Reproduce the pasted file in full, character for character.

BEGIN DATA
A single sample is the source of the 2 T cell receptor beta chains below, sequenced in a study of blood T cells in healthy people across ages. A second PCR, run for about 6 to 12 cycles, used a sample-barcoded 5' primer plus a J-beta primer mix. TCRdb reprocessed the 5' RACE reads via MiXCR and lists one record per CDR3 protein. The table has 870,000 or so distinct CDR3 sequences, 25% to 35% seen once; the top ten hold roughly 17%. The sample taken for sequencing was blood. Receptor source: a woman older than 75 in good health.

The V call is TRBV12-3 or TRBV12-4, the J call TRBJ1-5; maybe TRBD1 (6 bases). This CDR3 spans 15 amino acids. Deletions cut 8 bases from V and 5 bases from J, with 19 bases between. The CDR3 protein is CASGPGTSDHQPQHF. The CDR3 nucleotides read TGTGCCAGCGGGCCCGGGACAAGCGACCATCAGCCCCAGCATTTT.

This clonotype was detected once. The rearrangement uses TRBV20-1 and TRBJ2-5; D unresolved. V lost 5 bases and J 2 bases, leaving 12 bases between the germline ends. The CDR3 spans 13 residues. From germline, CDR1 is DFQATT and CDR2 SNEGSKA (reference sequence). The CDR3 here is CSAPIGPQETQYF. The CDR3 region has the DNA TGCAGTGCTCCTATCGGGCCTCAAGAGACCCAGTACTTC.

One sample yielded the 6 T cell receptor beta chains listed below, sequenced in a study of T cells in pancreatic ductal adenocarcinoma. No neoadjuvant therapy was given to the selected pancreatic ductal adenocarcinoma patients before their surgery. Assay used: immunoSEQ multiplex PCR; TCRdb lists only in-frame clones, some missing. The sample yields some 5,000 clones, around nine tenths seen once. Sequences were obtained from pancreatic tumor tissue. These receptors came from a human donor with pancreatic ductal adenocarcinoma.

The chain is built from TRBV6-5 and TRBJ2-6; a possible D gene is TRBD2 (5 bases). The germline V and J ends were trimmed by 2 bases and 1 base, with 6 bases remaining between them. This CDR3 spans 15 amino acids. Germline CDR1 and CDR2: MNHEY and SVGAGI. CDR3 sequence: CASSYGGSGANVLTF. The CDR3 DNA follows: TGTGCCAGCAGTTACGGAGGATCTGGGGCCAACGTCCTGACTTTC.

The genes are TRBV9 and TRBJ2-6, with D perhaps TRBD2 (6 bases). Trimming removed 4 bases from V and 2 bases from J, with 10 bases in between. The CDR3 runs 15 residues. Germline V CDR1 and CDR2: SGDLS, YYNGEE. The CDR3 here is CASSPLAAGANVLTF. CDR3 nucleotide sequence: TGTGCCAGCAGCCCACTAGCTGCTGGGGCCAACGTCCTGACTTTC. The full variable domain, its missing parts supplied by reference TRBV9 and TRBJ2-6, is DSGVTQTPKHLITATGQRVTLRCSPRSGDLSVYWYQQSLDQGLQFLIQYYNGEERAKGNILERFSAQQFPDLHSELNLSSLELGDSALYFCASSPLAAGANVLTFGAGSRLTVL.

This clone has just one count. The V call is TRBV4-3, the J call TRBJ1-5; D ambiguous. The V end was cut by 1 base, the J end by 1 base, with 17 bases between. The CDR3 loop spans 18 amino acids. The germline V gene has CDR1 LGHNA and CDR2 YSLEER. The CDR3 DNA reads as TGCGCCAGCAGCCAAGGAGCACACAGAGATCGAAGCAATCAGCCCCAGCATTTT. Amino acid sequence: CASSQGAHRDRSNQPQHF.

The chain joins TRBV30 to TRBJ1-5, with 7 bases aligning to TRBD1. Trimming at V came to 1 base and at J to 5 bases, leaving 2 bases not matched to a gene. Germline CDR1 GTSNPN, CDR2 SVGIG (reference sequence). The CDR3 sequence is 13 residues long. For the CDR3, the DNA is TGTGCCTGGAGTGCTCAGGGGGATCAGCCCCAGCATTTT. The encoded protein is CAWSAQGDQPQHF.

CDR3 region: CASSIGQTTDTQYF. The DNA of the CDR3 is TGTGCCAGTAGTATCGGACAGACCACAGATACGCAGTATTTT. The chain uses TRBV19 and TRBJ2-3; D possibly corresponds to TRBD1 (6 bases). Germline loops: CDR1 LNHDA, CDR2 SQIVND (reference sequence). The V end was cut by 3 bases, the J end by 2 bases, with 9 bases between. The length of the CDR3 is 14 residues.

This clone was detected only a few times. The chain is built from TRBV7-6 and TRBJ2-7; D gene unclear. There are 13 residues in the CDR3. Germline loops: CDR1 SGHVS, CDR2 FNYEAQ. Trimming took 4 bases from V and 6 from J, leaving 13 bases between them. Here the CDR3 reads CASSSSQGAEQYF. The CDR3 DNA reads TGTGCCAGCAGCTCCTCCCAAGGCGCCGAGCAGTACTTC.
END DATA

A single sample is the source of the 2 T cell receptor beta chains below, sequenced in a study of blood T cells in healthy people across ages. A second PCR, run for about 6 to 12 cycles, used a sample-barcoded 5' primer plus a J-beta primer mix. TCRdb reprocessed the 5' RACE reads via MiXCR and lists one record per CDR3 protein. The table has 870,000 or so distinct CDR3 sequences, 25% to 35% seen once; the top ten hold roughly 17%. The sample taken for sequencing was blood. Receptor source: a woman older than 75 in good health.

The V call is TRBV12-3 or TRBV12-4, the J call TRBJ1-5; maybe TRBD1 (6 bases). This CDR3 spans 15 amino acids. Deletions cut 8 bases from V and 5 bases from J, with 19 bases between. The CDR3 protein is CASGPGTSDHQPQHF. The CDR3 nucleotides read TGTGCCAGCGGGCCCGGGACAAGCGACCATCAGCCCCAGCATTTT.

This clonotype was detected once. The rearrangement uses TRBV20-1 and TRBJ2-5; D unresolved. V lost 5 bases and J 2 bases, leaving 12 bases between the germline ends. The CDR3 spans 13 residues. From germline, CDR1 is DFQATT and CDR2 SNEGSKA (reference sequence). The CDR3 here is CSAPIGPQETQYF. The CDR3 region has the DNA TGCAGTGCTCCTATCGGGCCTCAAGAGACCCAGTACTTC.

One sample yielded the 6 T cell receptor beta chains listed below, sequenced in a study of T cells in pancreatic ductal adenocarcinoma. No neoadjuvant therapy was given to the selected pancreatic ductal adenocarcinoma patients before their surgery. Assay used: immunoSEQ multiplex PCR; TCRdb lists only in-frame clones, some missing. The sample yields some 5,000 clones, around nine tenths seen once. Sequences were obtained from pancreatic tumor tissue. These receptors came from a human donor with pancreatic ductal adenocarcinoma.

The chain is built from TRBV6-5 and TRBJ2-6; a possible D gene is TRBD2 (5 bases). The germline V and J ends were trimmed by 2 bases and 1 base, with 6 bases remaining between them. This CDR3 spans 15 amino acids. Germline CDR1 and CDR2: MNHEY and SVGAGI. CDR3 sequence: CASSYGGSGANVLTF. The CDR3 DNA follows: TGTGCCAGCAGTTACGGAGGATCTGGGGCCAACGTCCTGACTTTC.

The genes are TRBV9 and TRBJ2-6, with D perhaps TRBD2 (6 bases). Trimming removed 4 bases from V and 2 bases from J, with 10 bases in between. The CDR3 runs 15 residues. Germline V CDR1 and CDR2: SGDLS, YYNGEE. The CDR3 here is CASSPLAAGANVLTF. CDR3 nucleotide sequence: TGTGCCAGCAGCCCACTAGCTGCTGGGGCCAACGTCCTGACTTTC. The full variable domain, its missing parts supplied by reference TRBV9 and TRBJ2-6, is DSGVTQTPKHLITATGQRVTLRCSPRSGDLSVYWYQQSLDQGLQFLIQYYNGEERAKGNILERFSAQQFPDLHSELNLSSLELGDSALYFCASSPLAAGANVLTFGAGSRLTVL.

This clone has just one count. The V call is TRBV4-3, the J call TRBJ1-5; D ambiguous. The V end was cut by 1 base, the J end by 1 base, with 17 bases between. The CDR3 loop spans 18 amino acids. The germline V gene has CDR1 LGHNA and CDR2 YSLEER. The CDR3 DNA reads as TGCGCCAGCAGCCAAGGAGCACACAGAGATCGAAGCAATCAGCCCCAGCATTTT. Amino acid sequence: CASSQGAHRDRSNQPQHF.

The chain joins TRBV30 to TRBJ1-5, with 7 bases aligning to TRBD1. Trimming at V came to 1 base and at J to 5 bases, leaving 2 bases not matched to a gene. Germline CDR1 GTSNPN, CDR2 SVGIG (reference sequence). The CDR3 sequence is 13 residues long. For the CDR3, the DNA is TGTGCCTGGAGTGCTCAGGGGGATCAGCCCCAGCATTTT. The encoded protein is CAWSAQGDQPQHF.

CDR3 region: CASSIGQTTDTQYF. The DNA of the CDR3 is TGTGCCAGTAGTATCGGACAGACCACAGATACGCAGTATTTT. The chain uses TRBV19 and TRBJ2-3; D possibly corresponds to TRBD1 (6 bases). Germline loops: CDR1 LNHDA, CDR2 SQIVND (reference sequence). The V end was cut by 3 bases, the J end by 2 bases, with 9 bases between. The length of the CDR3 is 14 residues.

This clone was detected only a few times. The chain is built from TRBV7-6 and TRBJ2-7; D gene unclear. There are 13 residues in the CDR3. Germline loops: CDR1 SGHVS, CDR2 FNYEAQ. Trimming took 4 bases from V and 6 from J, leaving 13 bases between them. Here the CDR3 reads CASSSSQGAEQYF. The CDR3 DNA reads TGTGCCAGCAGCTCCTCCCAAGGCGCCGAGCAGTACTTC.